Q: What hap­pened to that house, by the way? A: I’m ac­tu­ally sit­ting in that house, in my old bed­room, right now. I’m in Copenhagen for 20 hours for a funeral. But to go back to your ques­tion, the Dogme move­ment — be­ing a part of a film crew — in many ways, these ex­pe­ri­ences par­al­leled my child­hood. I’ve al­ways been at­tached to com­mu­ni­ties of peo­ple who are will­ing to ex­plore and to move them­selves onto thin ice, be­cause I grew up like that.

There was def­i­nitely a mix of play­ful­ness and ar­ro­gance with Dogme. We were nar­coticly ob­sessed with the courage that we en­joyed shar­ing. Ev­ery­body warned me against mak­ing the first Dogme film. They said, “It’s sui­cide. It will kill your ca­reer.” And yet it was so en­liven­ing.

I ac­tu­ally con­sid­ered, at one point, mak­ing “The Commune” a Dogme movie. It has much in com­mon with “The Cel­e­bra­tion”: a bunch of peo­ple around a ta­ble telling truth to each other, lov­ing each other, be­ing a fam­ily. But then I re­al­ized, in think­ing a lit­tle more, that Dogme was all about re­volt­ing against some­thing. Back in 1998, at Cannes, Dogme be­came a kind of overnight fash­ion. Now it’s an old dress. To make this movie a Dogme film would have been like put­ting on a uni­form.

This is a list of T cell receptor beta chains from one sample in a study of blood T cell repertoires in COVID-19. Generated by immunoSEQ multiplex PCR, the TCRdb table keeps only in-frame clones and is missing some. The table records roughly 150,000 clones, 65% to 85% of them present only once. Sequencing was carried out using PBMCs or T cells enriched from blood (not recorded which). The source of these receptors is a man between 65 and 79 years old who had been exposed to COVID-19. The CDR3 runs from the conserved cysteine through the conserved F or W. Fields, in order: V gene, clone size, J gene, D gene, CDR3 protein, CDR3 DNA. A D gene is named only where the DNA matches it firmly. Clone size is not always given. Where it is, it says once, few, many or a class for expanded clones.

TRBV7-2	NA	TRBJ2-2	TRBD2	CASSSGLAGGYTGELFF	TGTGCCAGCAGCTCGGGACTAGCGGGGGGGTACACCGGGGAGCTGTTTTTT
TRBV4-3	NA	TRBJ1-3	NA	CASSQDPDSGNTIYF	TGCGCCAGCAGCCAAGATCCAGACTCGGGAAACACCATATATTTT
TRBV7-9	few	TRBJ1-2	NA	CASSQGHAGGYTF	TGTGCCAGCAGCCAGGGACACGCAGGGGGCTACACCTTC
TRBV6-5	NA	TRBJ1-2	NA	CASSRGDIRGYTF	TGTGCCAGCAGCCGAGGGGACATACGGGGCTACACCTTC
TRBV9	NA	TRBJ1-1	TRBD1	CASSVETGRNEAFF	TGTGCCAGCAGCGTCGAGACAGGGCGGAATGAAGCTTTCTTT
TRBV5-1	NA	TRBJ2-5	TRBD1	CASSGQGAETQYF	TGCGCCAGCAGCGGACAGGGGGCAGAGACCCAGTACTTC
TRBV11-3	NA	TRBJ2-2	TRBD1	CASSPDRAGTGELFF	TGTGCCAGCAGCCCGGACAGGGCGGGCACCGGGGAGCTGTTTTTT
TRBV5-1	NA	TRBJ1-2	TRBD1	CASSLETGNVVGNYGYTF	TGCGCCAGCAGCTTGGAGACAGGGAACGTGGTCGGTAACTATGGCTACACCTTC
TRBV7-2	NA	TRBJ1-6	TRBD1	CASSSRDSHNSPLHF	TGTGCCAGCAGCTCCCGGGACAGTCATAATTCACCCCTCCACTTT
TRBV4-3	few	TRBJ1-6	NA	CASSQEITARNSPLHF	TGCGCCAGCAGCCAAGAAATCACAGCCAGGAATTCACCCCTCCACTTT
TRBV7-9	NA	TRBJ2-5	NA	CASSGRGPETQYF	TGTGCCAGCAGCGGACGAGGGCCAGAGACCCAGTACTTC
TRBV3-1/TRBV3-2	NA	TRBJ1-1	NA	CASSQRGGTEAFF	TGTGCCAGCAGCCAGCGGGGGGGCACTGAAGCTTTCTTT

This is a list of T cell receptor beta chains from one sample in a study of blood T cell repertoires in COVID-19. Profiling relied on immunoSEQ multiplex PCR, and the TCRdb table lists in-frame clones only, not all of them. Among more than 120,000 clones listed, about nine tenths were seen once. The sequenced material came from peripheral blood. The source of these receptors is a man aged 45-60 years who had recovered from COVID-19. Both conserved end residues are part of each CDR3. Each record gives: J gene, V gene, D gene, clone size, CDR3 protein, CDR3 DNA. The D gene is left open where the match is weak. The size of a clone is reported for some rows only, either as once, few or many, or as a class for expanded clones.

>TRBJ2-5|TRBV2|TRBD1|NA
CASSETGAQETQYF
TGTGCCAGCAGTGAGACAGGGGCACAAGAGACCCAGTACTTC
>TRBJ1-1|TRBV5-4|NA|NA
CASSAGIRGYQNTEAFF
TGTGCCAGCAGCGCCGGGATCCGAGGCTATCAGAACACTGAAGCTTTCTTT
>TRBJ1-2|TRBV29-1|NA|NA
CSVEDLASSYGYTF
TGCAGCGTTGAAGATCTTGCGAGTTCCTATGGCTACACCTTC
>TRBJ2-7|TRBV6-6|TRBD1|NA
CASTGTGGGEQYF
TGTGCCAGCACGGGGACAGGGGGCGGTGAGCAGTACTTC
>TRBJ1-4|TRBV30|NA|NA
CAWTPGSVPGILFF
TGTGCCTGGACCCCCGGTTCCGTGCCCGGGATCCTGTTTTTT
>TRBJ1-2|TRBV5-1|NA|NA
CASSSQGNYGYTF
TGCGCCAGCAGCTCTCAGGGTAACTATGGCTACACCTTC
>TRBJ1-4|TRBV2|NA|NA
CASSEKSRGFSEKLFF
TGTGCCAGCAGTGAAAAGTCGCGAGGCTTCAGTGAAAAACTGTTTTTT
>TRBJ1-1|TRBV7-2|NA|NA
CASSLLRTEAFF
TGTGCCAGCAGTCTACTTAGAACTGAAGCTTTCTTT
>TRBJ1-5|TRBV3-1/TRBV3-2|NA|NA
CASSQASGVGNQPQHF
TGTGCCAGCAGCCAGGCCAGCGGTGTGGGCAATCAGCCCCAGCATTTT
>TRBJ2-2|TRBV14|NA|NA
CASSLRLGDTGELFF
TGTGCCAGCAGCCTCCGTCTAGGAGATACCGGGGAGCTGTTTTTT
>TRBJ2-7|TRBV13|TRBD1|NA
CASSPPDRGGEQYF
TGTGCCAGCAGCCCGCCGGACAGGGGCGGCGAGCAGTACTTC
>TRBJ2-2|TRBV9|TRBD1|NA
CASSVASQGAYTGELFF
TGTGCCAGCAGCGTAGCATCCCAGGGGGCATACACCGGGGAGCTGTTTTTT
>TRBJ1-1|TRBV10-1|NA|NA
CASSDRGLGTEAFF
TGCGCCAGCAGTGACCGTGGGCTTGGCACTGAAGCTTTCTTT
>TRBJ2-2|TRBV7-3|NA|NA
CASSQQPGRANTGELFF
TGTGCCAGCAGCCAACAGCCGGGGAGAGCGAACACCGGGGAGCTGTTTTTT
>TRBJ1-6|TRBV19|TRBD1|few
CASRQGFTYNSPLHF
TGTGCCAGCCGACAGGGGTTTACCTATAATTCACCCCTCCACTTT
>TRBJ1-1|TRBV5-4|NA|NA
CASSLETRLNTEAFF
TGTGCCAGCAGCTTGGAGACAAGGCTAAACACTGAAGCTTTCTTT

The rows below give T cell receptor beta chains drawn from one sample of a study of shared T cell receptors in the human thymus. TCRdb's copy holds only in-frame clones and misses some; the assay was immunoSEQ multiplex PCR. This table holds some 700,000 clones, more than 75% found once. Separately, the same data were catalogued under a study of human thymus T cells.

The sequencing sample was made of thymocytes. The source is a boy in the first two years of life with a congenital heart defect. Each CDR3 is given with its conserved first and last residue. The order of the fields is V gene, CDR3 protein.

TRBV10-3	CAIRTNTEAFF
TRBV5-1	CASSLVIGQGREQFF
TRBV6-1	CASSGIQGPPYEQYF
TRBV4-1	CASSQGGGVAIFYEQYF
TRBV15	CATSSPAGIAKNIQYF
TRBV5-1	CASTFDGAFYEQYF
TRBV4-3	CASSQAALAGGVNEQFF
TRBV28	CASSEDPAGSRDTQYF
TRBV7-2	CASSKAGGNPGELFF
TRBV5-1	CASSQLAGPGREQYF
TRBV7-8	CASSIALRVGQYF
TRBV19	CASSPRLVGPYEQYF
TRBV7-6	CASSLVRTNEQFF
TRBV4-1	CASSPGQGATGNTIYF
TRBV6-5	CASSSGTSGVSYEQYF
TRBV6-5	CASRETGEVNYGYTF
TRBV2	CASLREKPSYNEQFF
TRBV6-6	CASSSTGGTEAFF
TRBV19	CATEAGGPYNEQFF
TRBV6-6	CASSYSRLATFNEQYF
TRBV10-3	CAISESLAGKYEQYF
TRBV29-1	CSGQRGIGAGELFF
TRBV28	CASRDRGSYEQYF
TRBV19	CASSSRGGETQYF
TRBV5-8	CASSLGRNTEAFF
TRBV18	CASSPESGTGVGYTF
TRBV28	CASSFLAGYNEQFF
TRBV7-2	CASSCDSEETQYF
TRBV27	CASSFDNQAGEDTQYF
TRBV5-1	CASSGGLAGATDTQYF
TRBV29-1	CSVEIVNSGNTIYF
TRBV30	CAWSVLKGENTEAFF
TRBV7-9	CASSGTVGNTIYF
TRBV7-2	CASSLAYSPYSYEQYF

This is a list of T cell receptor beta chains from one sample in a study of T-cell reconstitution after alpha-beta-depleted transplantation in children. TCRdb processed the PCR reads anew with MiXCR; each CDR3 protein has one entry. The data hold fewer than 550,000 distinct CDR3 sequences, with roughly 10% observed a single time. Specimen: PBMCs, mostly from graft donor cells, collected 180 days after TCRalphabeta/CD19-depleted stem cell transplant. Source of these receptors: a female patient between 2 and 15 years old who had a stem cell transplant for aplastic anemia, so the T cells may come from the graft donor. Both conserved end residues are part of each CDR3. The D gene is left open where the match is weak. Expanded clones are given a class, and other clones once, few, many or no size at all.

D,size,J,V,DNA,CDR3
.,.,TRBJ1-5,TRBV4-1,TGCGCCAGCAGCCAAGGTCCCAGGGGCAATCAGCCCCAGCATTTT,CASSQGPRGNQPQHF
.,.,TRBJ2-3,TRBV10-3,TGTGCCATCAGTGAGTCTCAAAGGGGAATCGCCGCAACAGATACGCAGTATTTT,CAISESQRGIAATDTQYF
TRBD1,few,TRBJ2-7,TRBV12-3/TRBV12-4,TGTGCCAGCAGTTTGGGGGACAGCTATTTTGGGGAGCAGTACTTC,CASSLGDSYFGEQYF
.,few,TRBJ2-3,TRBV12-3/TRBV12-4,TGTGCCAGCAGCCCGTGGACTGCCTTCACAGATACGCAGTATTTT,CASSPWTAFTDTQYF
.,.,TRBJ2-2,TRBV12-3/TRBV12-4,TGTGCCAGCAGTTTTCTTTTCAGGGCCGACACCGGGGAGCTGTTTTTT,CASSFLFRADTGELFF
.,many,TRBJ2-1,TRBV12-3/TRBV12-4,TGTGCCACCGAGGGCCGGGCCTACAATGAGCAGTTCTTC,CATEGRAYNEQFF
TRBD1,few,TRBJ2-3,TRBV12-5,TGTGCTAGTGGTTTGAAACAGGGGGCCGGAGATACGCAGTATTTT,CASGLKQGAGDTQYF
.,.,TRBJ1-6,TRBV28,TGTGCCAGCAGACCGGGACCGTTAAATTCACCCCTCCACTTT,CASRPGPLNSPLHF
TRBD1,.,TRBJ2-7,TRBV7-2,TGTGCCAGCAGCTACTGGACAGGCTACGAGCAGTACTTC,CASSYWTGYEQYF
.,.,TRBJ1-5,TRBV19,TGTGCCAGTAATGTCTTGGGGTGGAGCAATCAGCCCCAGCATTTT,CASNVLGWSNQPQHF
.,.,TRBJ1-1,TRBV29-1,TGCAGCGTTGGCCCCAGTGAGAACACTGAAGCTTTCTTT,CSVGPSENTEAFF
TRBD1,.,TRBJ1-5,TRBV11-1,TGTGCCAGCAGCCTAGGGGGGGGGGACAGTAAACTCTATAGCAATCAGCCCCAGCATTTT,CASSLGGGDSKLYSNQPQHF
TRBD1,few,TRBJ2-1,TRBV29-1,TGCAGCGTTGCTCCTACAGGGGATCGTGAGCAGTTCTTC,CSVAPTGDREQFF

Q: There are two chil­dren in “The Commune” — a lit­tle boy and an older teenage girl, Freja. Which char­ac­ter is you? A: I con­nect with Freja. I made her a girl, and I changed a lot of things. In writ­ing this film, I saw many things through her eyes. Hav­ing said that, like the char­ac­ter of Erik, I also di­vorced my wife [Maria Wal­bom] af­ter 20 years and mar­ried a younger woman [the ac­tress He­lene Rein­gaard Neu­mann, who plays Erik’s lover, Emma]. So I also saw the story through Erik’s eyes.

Q: Erik and Anna seem a lit­tle square to be start­ing a commune. Why did you de­cide to avoid the stereo­type of the hip­pie? A: I wrote what I ex­pe­ri­enced. On my street, there were, I think, 32 houses, and eight of them were com­munes. This is in North Copenhagen, the posh, rich area of Copenhagen. Aca­demics could only af­ford to live there by liv­ing to­gether.

And in this vil­lage of com­munes, each one was dif­fer­ent. There was a much more hip­pieish, hash-smok­ing, ide­al­ist house right across the street. We shared par­ties and all that with them. But my par­tic­u­lar commune was more of an ex­tended fam­ily. It was pretty es­tab­lish­ment: well-off aca­demics eat­ing to­gether ev­ery night. Of course, on Thurs­day, Fri­day and Satur­day, din­ner de­vel­oped into a party. But our house was the rea­son­able place in the vil­lage. So I leaned up against my mem­o­ries while also steer­ing away from camp­fire singing and hash and red flags. I re­mem­ber as a child hear­ing po­lit­i­cal de­bates. They were al­ways very bor­ing.